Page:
Why Chipotle Said 'No' to GMOs

April 27, 2015
by Annalise Mantz for Thrive Market
Why Chipotle Said 'No' to GMOs

Chipotle says it's "G-M-Over it."

The burrito giant responded to growing consumer pressure today, announcing that all genetically modified foods have been booted from the menu.

GMOs weren't lurking in many ingredients to begin with—only genetically modified corn and soy had to be eliminated. Both were used in the chain's tortillas, and the cooking oil also contained genetically modified soy. But the chain prides itself on transparency, and with this decision, it became the first national restaurant chain to cut GMOs out of its menu.

Longtime fans likely won't be surprised—the company has been committed to high ethical standards since its launch in 1993. In 2013, they became the first large chain to label genetically modified ingredients in its food. More recently,  carnitas were dropped from the menu because a supplier didn't meet their standards for humane treatment of animals.

The company noted several popular arguments against GMOs—the lack of research into the longterm health effects and the environmental impact of increased pesticide use—as reasons to ditch the modified foods.

But why go GMO now? For one thing, consumers are starting to pay attention.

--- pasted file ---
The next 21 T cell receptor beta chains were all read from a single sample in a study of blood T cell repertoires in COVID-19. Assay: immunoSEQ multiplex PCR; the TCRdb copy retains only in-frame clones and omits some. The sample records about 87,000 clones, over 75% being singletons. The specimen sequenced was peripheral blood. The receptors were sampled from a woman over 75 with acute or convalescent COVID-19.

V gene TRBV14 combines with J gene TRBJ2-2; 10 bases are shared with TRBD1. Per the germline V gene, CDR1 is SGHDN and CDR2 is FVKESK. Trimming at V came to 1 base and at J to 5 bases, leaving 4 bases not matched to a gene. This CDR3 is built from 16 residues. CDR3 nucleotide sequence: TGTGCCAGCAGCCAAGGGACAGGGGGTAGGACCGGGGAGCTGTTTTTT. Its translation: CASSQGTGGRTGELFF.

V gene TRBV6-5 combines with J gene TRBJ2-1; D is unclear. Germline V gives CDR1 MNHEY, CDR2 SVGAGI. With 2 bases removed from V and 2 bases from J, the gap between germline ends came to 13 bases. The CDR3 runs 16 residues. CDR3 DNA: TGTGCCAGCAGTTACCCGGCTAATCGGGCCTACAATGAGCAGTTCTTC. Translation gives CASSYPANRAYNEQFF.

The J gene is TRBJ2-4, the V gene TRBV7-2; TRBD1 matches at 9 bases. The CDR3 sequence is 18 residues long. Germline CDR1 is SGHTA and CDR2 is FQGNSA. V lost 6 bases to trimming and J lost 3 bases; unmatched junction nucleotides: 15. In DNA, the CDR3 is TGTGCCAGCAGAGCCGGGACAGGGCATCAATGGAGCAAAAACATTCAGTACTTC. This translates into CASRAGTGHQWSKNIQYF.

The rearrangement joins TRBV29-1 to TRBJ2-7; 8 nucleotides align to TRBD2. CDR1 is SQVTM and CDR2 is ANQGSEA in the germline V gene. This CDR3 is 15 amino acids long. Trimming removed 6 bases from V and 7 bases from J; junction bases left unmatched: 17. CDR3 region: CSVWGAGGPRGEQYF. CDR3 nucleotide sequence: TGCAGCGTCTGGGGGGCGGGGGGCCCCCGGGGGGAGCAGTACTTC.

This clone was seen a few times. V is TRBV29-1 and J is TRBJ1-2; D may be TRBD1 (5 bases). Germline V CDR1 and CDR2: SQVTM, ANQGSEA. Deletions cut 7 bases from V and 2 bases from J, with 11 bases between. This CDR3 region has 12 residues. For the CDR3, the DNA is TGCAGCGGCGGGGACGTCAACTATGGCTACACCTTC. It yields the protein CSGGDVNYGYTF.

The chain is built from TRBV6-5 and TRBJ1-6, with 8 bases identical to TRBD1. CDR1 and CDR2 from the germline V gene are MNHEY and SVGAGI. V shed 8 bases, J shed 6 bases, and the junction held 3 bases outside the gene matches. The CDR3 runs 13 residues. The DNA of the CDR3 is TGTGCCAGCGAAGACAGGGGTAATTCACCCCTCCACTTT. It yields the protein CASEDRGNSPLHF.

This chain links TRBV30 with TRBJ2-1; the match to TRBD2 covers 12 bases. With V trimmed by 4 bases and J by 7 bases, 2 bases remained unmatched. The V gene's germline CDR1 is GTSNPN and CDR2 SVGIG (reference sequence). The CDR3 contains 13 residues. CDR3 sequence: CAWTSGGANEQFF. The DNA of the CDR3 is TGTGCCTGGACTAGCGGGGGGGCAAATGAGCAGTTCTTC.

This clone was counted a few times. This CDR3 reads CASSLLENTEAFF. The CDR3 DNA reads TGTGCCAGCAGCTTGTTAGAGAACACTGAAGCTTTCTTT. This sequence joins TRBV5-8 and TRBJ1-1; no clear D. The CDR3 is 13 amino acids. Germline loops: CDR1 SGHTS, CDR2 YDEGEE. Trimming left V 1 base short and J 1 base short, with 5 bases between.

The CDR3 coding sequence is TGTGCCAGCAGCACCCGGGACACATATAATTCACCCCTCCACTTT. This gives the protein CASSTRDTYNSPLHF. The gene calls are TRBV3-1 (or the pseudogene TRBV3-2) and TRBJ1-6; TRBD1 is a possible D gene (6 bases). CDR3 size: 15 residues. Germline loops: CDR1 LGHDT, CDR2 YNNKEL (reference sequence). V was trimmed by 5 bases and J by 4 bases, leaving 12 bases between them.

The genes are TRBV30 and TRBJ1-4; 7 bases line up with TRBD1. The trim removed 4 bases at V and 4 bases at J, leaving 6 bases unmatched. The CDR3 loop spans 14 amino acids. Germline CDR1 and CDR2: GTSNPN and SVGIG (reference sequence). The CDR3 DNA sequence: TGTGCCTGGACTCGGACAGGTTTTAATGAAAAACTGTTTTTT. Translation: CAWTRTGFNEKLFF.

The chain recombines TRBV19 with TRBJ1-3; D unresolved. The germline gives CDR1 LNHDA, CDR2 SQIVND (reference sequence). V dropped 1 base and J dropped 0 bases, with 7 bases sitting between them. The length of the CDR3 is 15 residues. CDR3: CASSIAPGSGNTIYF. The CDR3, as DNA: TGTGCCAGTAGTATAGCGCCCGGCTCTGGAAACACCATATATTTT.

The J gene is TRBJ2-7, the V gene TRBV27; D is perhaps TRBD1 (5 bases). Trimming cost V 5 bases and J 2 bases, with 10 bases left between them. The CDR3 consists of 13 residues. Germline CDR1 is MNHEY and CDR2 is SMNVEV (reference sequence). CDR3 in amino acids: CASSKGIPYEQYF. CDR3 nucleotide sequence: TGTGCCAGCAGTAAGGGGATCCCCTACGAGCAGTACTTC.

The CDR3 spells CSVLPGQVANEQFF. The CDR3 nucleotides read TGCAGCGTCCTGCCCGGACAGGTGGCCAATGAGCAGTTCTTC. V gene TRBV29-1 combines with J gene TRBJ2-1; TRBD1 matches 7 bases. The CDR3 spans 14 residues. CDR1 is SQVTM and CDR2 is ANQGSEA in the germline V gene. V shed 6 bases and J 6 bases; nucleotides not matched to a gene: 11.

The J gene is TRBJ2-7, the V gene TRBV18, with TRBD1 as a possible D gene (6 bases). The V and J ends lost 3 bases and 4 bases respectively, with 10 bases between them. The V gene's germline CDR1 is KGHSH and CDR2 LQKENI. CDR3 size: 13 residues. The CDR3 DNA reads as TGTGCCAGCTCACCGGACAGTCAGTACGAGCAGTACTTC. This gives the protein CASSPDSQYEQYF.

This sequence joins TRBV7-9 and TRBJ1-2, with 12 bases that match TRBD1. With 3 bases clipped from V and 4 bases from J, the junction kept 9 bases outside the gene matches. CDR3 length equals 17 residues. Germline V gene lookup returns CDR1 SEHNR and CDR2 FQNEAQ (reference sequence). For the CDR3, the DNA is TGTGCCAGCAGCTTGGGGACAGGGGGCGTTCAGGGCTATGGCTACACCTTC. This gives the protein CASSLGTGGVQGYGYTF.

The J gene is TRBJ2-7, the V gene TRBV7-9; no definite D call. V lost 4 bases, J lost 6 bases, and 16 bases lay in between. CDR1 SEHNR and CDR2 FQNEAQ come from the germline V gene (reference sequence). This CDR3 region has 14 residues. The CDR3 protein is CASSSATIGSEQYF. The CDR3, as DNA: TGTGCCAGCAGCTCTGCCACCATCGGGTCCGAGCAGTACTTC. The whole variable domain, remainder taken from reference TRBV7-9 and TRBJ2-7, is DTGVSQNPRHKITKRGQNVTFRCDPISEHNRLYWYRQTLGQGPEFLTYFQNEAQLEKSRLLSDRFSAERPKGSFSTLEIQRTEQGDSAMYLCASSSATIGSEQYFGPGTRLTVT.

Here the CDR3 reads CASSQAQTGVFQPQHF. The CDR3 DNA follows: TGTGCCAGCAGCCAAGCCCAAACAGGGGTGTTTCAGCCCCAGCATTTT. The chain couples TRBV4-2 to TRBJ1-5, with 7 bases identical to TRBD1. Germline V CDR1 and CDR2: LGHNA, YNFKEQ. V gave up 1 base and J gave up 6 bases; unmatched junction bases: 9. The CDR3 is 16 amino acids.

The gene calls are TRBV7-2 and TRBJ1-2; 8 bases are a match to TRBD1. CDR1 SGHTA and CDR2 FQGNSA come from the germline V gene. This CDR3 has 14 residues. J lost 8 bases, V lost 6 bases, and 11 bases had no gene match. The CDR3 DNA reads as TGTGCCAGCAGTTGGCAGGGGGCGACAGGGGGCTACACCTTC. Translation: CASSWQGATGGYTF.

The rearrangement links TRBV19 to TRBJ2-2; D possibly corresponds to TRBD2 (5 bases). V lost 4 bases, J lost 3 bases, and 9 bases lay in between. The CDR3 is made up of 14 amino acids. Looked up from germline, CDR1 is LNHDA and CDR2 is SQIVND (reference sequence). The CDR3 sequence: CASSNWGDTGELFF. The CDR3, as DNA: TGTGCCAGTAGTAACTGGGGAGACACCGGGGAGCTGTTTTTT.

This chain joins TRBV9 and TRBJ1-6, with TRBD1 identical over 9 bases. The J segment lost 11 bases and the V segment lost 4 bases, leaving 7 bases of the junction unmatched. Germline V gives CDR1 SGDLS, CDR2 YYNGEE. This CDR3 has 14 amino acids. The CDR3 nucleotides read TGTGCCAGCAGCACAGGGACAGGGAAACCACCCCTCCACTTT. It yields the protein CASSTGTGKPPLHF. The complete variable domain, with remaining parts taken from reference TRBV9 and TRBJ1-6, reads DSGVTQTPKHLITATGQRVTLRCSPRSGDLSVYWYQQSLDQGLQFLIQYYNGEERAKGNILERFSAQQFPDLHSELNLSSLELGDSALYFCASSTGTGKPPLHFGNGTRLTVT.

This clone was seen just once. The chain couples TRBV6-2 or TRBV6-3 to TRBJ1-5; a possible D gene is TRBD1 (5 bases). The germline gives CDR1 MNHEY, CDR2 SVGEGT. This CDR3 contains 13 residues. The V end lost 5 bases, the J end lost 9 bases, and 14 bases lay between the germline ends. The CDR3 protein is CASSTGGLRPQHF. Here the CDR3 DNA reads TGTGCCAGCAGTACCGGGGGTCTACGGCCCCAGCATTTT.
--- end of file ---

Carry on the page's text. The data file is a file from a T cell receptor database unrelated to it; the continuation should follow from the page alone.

According to Consumer Reports, diners are willing to shell out for higher quality food than ever before. Fast casual chains like Chipotle that put emphasis on responsibly sourced, high-quality ingredients are edging out traditional fast food options like McDonalds.

A few food justice activists including Vani Hari have also called out Chipotle in the past for refusing to share its ingredient list. Of course, since Hari's investigation, Chipotle has changed its policy to publicly post all of its ingredients.

GMOs have also been in the political spotlight recently. Ballot measures that would have required genetically modified foods to be labeled in both Oregon and Colorado got a lot of attention, but failed at the polls last November.  (Californians tried to pass a similar measure in 2012 to no avail.)

Even though politicians haven't been able to force companies to label GMO ingredients yet, there are other ways to figure out whether your food has been genetically modified.

Some retailers—including Thrive Market—have already committed to carrying only Non-GMO foods. The nonprofit Non-GMO Project verifies non-GMO foods—customers just have to look out for their seal of approval. And, all USDA-certified organic foods are non-GMO by definition.

Photo credit: Mr.TinDC via Flickr

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This article is related to: Environment, Genetically Modified, Non-GMO, Organic, Sustainable Agriculture

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